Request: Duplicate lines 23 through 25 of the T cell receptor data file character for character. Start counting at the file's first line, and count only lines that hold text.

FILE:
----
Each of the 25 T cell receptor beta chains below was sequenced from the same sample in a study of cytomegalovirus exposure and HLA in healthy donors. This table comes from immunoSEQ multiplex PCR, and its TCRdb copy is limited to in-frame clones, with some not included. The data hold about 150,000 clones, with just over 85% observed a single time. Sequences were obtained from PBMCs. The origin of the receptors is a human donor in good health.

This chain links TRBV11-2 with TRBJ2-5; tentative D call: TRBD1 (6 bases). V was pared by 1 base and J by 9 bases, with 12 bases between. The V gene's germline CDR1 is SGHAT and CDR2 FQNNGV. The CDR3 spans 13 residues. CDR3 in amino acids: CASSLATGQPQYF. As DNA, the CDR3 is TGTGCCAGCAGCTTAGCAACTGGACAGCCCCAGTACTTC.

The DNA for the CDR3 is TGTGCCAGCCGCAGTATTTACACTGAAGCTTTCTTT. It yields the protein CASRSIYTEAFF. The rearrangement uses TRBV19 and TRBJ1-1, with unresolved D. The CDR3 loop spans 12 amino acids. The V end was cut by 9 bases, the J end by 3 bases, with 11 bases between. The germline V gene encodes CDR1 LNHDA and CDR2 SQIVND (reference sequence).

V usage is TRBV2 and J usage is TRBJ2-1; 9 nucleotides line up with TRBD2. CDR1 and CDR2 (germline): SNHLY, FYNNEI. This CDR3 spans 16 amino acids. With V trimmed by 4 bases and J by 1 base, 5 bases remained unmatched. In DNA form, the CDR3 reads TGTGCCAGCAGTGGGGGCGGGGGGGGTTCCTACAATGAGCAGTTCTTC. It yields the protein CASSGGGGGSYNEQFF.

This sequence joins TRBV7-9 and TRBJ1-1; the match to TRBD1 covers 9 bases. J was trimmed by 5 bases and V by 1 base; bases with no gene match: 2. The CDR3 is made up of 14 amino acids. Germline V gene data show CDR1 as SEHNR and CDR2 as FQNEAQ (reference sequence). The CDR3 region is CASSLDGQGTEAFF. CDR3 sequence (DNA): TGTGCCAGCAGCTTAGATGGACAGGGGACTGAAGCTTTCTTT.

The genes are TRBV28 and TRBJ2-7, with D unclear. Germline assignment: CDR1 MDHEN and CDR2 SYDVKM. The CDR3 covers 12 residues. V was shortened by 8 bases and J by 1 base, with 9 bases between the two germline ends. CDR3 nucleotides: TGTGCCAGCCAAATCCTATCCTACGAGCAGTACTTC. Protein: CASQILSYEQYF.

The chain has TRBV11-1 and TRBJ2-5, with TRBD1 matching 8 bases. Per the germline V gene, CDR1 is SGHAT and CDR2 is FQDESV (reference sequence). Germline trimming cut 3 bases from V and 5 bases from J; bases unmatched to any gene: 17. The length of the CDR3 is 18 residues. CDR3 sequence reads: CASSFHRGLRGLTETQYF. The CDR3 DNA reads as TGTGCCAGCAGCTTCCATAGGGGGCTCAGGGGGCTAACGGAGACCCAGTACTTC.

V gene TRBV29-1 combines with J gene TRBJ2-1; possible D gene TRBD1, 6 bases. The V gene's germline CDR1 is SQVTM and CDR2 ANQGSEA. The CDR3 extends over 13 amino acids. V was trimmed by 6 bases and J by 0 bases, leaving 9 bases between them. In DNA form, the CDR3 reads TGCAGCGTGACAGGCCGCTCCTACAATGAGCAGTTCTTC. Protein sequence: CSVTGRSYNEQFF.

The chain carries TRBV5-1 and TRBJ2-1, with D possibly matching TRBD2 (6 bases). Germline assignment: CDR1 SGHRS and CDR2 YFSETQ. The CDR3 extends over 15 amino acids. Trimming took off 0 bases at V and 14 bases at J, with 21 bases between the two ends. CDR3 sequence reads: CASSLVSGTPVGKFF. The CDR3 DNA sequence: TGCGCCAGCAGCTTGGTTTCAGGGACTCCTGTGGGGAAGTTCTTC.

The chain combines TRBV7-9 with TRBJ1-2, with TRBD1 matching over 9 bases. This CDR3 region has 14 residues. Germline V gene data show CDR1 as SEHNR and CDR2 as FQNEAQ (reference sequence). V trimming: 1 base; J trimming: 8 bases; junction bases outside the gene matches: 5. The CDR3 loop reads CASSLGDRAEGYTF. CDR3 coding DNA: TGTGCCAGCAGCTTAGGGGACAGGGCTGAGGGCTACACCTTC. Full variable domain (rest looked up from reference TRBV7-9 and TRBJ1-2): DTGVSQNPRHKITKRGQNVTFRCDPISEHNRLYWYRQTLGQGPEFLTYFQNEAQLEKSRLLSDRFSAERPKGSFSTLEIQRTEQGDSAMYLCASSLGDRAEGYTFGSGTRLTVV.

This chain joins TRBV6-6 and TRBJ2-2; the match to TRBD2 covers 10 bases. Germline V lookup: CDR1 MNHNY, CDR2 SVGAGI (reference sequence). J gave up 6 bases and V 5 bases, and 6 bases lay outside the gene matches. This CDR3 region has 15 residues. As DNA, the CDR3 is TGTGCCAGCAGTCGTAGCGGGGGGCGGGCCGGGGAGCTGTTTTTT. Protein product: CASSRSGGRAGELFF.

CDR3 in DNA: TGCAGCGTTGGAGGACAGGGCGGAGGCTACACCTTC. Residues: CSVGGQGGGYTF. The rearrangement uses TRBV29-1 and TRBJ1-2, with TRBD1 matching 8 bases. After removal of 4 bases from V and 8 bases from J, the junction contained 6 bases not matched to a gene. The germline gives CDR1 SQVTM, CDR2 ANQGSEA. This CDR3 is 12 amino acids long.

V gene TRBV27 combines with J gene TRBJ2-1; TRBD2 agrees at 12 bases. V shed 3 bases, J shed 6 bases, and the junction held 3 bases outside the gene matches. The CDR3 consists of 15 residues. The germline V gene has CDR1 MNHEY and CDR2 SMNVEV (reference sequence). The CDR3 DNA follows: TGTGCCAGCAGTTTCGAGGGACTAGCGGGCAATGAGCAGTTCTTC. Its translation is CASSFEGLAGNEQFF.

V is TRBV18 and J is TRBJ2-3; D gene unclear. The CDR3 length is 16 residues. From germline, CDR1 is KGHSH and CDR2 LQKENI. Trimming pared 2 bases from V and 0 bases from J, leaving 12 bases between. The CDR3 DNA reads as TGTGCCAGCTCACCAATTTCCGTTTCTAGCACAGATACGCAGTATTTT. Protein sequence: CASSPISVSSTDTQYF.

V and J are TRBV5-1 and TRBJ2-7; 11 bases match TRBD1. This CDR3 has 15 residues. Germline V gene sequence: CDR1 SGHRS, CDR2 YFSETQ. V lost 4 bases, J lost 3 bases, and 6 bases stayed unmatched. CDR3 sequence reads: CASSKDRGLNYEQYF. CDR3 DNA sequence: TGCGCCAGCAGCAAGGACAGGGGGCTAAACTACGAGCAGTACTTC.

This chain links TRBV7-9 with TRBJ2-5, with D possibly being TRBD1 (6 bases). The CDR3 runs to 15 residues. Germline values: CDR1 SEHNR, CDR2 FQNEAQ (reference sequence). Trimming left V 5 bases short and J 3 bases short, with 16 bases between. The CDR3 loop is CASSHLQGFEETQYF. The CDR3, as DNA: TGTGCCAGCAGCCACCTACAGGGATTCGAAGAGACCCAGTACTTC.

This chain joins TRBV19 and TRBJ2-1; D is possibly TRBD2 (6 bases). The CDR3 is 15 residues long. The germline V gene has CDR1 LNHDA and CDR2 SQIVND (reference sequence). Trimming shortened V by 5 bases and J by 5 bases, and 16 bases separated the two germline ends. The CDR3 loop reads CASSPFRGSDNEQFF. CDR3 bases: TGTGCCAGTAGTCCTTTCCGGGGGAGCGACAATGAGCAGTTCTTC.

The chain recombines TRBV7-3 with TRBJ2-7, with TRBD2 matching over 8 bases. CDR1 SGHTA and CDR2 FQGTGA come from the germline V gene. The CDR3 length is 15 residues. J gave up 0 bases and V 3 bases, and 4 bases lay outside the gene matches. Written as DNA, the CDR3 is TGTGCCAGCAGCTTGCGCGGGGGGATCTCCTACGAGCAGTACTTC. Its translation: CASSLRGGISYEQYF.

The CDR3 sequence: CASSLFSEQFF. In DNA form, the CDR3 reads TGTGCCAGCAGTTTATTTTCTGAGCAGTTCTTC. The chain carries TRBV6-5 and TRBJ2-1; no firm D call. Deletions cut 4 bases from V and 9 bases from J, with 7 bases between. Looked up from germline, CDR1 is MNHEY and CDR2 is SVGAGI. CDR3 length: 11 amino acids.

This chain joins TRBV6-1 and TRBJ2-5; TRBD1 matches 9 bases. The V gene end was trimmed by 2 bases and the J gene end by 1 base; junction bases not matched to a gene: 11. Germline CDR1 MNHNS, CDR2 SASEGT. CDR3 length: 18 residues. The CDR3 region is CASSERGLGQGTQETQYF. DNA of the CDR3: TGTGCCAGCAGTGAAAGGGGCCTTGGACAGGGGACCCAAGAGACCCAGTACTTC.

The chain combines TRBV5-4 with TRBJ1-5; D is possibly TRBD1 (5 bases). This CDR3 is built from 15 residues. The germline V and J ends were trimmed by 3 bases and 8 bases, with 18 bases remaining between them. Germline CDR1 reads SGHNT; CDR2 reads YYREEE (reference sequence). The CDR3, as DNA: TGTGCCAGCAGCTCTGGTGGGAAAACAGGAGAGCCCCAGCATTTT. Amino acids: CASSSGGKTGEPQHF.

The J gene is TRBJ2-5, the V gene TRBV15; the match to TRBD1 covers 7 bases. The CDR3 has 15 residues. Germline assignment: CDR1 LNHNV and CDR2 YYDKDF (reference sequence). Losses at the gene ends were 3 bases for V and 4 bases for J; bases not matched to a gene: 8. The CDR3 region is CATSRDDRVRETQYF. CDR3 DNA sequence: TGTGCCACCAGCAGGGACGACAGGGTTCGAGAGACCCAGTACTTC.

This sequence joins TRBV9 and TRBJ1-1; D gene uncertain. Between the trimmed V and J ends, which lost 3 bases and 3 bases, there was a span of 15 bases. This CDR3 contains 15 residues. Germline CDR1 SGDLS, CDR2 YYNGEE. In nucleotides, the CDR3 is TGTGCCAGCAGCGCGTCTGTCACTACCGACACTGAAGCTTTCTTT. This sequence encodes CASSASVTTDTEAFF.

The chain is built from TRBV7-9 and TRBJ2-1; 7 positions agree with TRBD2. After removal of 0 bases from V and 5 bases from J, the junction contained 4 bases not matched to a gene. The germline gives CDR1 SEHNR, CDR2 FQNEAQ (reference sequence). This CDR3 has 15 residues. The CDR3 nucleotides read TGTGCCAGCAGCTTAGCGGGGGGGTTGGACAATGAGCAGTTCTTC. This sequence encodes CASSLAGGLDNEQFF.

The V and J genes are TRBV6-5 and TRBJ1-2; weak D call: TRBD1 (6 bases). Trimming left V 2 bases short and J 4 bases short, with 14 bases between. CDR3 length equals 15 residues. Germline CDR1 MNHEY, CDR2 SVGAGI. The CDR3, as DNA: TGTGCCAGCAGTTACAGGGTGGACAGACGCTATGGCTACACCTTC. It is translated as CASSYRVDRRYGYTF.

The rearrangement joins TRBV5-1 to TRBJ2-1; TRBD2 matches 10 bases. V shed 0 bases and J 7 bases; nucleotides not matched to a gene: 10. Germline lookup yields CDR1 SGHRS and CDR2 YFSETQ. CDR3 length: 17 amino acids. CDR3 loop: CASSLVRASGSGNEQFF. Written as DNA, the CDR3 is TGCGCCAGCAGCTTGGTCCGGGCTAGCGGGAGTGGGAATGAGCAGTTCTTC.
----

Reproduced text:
This sequence joins TRBV9 and TRBJ1-1; D gene uncertain. Between the trimmed V and J ends, which lost 3 bases and 3 bases, there was a span of 15 bases. This CDR3 contains 15 residues. Germline CDR1 SGDLS, CDR2 YYNGEE. In nucleotides, the CDR3 is TGTGCCAGCAGCGCGTCTGTCACTACCGACACTGAAGCTTTCTTT. This sequence encodes CASSASVTTDTEAFF.

The chain is built from TRBV7-9 and TRBJ2-1; 7 positions agree with TRBD2. After removal of 0 bases from V and 5 bases from J, the junction contained 4 bases not matched to a gene. The germline gives CDR1 SEHNR, CDR2 FQNEAQ (reference sequence). This CDR3 has 15 residues. The CDR3 nucleotides read TGTGCCAGCAGCTTAGCGGGGGGGTTGGACAATGAGCAGTTCTTC. This sequence encodes CASSLAGGLDNEQFF.

The V and J genes are TRBV6-5 and TRBJ1-2; weak D call: TRBD1 (6 bases). Trimming left V 2 bases short and J 4 bases short, with 14 bases between. CDR3 length equals 15 residues. Germline CDR1 MNHEY, CDR2 SVGAGI. The CDR3, as DNA: TGTGCCAGCAGTTACAGGGTGGACAGACGCTATGGCTACACCTTC. It is translated as CASSYRVDRRYGYTF.